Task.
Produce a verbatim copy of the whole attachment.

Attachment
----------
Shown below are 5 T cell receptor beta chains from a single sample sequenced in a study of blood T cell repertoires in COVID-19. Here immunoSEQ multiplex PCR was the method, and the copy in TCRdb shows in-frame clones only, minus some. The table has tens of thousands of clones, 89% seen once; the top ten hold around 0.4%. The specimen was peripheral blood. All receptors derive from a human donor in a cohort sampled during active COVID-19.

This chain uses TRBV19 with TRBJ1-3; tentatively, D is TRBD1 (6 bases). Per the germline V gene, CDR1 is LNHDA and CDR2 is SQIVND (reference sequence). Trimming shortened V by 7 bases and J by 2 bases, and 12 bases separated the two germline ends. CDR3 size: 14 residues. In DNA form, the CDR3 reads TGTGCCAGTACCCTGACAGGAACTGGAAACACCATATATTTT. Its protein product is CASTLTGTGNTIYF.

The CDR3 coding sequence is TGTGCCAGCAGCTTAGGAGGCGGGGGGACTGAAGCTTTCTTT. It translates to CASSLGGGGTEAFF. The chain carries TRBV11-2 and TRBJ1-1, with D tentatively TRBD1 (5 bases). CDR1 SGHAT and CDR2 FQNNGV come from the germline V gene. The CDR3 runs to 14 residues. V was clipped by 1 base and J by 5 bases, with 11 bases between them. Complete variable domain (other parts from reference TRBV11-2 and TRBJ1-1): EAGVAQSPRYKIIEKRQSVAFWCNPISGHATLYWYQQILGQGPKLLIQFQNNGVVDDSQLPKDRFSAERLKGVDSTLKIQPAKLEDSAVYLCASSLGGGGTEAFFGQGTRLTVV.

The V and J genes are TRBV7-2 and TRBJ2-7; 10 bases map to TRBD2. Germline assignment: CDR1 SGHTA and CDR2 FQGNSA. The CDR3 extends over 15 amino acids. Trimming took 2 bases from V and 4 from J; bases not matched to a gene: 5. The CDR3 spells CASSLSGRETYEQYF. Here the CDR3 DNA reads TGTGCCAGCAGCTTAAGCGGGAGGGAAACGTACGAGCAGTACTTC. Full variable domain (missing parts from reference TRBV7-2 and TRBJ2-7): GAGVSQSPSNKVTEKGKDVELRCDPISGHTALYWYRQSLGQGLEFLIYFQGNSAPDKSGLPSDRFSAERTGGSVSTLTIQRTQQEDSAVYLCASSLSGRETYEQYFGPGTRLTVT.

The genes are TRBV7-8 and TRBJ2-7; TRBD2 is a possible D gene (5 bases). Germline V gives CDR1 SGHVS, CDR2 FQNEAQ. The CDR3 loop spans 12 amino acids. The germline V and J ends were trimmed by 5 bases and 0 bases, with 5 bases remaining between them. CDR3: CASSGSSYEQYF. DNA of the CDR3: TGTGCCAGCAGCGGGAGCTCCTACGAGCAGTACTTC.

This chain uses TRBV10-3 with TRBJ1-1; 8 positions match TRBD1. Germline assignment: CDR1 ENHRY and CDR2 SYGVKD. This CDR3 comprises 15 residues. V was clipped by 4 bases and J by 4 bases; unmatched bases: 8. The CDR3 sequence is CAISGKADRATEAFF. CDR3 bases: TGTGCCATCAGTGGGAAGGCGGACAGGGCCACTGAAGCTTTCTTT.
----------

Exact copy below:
Shown below are 5 T cell receptor beta chains from a single sample sequenced in a study of blood T cell repertoires in COVID-19. Here immunoSEQ multiplex PCR was the method, and the copy in TCRdb shows in-frame clones only, minus some. The table has tens of thousands of clones, 89% seen once; the top ten hold around 0.4%. The specimen was peripheral blood. All receptors derive from a human donor in a cohort sampled during active COVID-19.

This chain uses TRBV19 with TRBJ1-3; tentatively, D is TRBD1 (6 bases). Per the germline V gene, CDR1 is LNHDA and CDR2 is SQIVND (reference sequence). Trimming shortened V by 7 bases and J by 2 bases, and 12 bases separated the two germline ends. CDR3 size: 14 residues. In DNA form, the CDR3 reads TGTGCCAGTACCCTGACAGGAACTGGAAACACCATATATTTT. Its protein product is CASTLTGTGNTIYF.

The CDR3 coding sequence is TGTGCCAGCAGCTTAGGAGGCGGGGGGACTGAAGCTTTCTTT. It translates to CASSLGGGGTEAFF. The chain carries TRBV11-2 and TRBJ1-1, with D tentatively TRBD1 (5 bases). CDR1 SGHAT and CDR2 FQNNGV come from the germline V gene. The CDR3 runs to 14 residues. V was clipped by 1 base and J by 5 bases, with 11 bases between them. Complete variable domain (other parts from reference TRBV11-2 and TRBJ1-1): EAGVAQSPRYKIIEKRQSVAFWCNPISGHATLYWYQQILGQGPKLLIQFQNNGVVDDSQLPKDRFSAERLKGVDSTLKIQPAKLEDSAVYLCASSLGGGGTEAFFGQGTRLTVV.

The V and J genes are TRBV7-2 and TRBJ2-7; 10 bases map to TRBD2. Germline assignment: CDR1 SGHTA and CDR2 FQGNSA. The CDR3 extends over 15 amino acids. Trimming took 2 bases from V and 4 from J; bases not matched to a gene: 5. The CDR3 spells CASSLSGRETYEQYF. Here the CDR3 DNA reads TGTGCCAGCAGCTTAAGCGGGAGGGAAACGTACGAGCAGTACTTC. Full variable domain (missing parts from reference TRBV7-2 and TRBJ2-7): GAGVSQSPSNKVTEKGKDVELRCDPISGHTALYWYRQSLGQGLEFLIYFQGNSAPDKSGLPSDRFSAERTGGSVSTLTIQRTQQEDSAVYLCASSLSGRETYEQYFGPGTRLTVT.

The genes are TRBV7-8 and TRBJ2-7; TRBD2 is a possible D gene (5 bases). Germline V gives CDR1 SGHVS, CDR2 FQNEAQ. The CDR3 loop spans 12 amino acids. The germline V and J ends were trimmed by 5 bases and 0 bases, with 5 bases remaining between them. CDR3: CASSGSSYEQYF. DNA of the CDR3: TGTGCCAGCAGCGGGAGCTCCTACGAGCAGTACTTC.

This chain uses TRBV10-3 with TRBJ1-1; 8 positions match TRBD1. Germline assignment: CDR1 ENHRY and CDR2 SYGVKD. This CDR3 comprises 15 residues. V was clipped by 4 bases and J by 4 bases; unmatched bases: 8. The CDR3 sequence is CAISGKADRATEAFF. CDR3 bases: TGTGCCATCAGTGGGAAGGCGGACAGGGCCACTGAAGCTTTCTTT.